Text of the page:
Enter Rishi (Sidharth Malhotra again), a bone-breaking, precision-wired killing machine in Mumbai, working for Colonel (Suneil Shetty, looking mighty proud of his well-manicured facial fungus), who’s trained and built an army of assassins to carry out his orders – even as they run afoul of the official intelligence agency. All the while, Rishi’s pining for a better life, one that has a family and home as the perfect life’s accoutrements. You don’t need to be much of a soothsayer to predict that the Miami-based Gaurav will eventually catch a flight to Mumbai, and run into the Colonel’s gang. There’s also Kavya’s parents (a very likeable cameo by Supriya Pilgaonkar and Rajit Kapoor) who land up in Miami, and Gaurav’s office friend, Dikshit (Husain Dalal); while at the killing team’s end there’s Yakub (Darshan Kumar, very, very good and deadly), and a Gujarati Mafioso, Jignesh Patel (Amit Mistry) based out of Miami, whose laundry business cleans out more than clothes.
A Gentleman moves swiftly, bunging and valencing all these characters into action using a plot that’s mostly an excuse for fun and some collar-breaking martial arts, some office bobbery, and even a dead body being dragged around a house to avoid detection.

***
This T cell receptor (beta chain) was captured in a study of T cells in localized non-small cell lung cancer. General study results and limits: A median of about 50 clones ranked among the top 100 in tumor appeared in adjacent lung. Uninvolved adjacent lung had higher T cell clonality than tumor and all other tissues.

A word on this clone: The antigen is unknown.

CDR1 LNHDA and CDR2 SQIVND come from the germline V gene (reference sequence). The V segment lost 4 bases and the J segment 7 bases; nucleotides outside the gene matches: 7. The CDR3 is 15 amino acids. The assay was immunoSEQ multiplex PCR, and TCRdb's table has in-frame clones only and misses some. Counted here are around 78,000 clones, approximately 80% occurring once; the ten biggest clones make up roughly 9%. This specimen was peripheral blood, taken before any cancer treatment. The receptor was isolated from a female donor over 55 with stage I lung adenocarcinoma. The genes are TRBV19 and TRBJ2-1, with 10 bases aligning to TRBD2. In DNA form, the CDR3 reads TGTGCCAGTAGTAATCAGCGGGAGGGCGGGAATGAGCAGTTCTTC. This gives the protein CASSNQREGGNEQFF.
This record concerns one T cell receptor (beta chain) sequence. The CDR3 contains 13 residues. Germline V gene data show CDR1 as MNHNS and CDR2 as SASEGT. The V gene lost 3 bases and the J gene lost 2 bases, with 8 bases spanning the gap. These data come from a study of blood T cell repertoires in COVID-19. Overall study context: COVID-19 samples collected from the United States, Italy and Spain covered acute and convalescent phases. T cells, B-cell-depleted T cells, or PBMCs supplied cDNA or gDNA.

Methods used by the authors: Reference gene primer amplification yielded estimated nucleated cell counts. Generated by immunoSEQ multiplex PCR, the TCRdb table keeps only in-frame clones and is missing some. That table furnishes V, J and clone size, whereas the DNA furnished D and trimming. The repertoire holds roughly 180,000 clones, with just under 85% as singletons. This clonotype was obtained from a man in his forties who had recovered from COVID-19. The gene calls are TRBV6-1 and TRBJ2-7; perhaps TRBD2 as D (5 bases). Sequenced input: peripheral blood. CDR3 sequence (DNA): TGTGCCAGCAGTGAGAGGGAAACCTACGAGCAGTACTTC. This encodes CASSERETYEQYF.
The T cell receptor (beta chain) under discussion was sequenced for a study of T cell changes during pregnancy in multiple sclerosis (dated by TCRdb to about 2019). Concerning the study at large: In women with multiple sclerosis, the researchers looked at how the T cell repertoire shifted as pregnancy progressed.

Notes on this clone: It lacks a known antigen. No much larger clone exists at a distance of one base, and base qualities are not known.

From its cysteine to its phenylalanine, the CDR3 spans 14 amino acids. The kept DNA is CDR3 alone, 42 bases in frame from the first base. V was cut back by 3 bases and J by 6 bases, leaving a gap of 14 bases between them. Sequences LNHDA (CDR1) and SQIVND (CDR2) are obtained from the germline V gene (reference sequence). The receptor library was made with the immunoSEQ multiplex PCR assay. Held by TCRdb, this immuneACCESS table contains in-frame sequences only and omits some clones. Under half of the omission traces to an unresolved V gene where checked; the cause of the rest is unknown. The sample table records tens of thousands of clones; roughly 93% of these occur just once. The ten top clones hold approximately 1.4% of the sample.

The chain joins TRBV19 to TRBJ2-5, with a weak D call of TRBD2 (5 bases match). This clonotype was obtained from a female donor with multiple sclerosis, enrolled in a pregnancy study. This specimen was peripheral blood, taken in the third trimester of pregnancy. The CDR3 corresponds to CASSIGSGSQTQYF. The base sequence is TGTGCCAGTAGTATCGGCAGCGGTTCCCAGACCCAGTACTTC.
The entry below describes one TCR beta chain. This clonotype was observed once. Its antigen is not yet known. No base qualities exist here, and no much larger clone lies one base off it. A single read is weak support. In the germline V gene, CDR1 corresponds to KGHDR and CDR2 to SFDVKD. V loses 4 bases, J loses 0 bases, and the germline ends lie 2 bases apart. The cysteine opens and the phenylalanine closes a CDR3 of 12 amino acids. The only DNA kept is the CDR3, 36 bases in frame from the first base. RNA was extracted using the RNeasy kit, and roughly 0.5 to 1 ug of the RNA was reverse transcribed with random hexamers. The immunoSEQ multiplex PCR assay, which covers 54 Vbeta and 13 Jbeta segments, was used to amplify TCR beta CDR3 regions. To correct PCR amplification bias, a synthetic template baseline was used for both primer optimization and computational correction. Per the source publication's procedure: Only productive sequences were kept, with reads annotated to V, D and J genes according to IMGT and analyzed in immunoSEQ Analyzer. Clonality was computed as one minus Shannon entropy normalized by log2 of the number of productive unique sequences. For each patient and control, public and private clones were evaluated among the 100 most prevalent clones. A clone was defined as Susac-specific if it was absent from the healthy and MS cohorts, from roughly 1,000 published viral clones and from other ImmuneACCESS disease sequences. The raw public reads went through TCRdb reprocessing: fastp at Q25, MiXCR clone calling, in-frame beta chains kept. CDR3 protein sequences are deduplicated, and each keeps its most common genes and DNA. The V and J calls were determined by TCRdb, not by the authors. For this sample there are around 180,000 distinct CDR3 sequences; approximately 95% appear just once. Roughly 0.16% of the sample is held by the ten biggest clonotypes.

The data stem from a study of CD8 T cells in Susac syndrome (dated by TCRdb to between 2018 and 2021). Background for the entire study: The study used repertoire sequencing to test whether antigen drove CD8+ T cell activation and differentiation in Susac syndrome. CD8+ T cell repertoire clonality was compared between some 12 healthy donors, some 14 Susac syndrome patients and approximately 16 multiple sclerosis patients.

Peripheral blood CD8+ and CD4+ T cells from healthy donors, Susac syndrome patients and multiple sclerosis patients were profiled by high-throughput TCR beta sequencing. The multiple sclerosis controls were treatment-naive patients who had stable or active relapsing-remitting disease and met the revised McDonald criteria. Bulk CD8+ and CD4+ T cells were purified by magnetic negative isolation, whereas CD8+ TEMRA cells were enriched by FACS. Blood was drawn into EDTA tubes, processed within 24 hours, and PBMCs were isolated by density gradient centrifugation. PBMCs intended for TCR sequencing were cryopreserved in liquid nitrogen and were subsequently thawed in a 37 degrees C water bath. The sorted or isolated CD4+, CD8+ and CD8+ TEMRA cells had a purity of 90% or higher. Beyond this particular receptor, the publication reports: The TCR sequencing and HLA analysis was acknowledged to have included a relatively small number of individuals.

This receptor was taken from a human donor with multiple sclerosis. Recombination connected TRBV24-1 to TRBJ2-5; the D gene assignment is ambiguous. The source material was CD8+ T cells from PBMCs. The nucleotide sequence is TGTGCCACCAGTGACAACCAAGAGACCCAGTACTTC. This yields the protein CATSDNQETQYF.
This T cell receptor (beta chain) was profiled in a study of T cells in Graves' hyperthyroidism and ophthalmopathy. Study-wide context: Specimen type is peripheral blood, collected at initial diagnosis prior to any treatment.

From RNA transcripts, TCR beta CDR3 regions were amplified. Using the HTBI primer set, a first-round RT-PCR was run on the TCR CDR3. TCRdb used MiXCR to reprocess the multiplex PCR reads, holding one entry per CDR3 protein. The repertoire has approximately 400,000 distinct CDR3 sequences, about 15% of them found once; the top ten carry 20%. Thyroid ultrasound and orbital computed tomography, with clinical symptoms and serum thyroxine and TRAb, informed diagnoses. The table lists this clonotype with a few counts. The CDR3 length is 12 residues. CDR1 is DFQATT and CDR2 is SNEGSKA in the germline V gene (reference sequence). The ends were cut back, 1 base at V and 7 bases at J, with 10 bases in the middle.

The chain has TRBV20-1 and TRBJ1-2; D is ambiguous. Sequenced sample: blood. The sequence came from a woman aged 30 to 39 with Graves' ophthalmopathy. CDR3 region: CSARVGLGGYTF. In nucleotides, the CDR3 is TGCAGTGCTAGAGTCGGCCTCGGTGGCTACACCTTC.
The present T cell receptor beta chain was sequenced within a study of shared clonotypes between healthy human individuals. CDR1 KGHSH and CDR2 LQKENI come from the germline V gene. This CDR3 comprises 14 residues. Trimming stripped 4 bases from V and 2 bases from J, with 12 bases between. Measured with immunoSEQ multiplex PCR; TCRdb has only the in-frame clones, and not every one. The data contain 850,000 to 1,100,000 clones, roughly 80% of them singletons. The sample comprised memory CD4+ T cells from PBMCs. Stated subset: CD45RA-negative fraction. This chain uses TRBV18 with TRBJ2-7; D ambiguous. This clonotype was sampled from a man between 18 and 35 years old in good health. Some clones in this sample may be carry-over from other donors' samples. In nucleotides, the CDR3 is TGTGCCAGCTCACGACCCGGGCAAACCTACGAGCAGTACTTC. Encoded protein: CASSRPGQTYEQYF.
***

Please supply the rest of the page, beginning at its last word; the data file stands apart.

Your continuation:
The directors don’t futz around, and before the interval spin a neat little twist that makes you go back in your mind to admire their yentzing skills. Doffing their respective hats to a host of genres and movie-makers and yet retaining their sardonic look at gang-madness, corporate dreariness and the urge of cubicle-jailed inmates to break free, Raj & DK construct some laugh-aloud-nervously scenes – note the Guy Ritchieish scene at the Chinese Embassy break-in, where a nervous trio’s tics increases as a time bomb ticks away; or the scene where Gaurav takes Kavya out for dinner, and ends up swilling the champagne glass that he switches at the last minute; or the client-presentation-gone-awry no thanks to a unbooted luggage from a car boot. There’s more, and it’s all zingy, done with popcorn élan.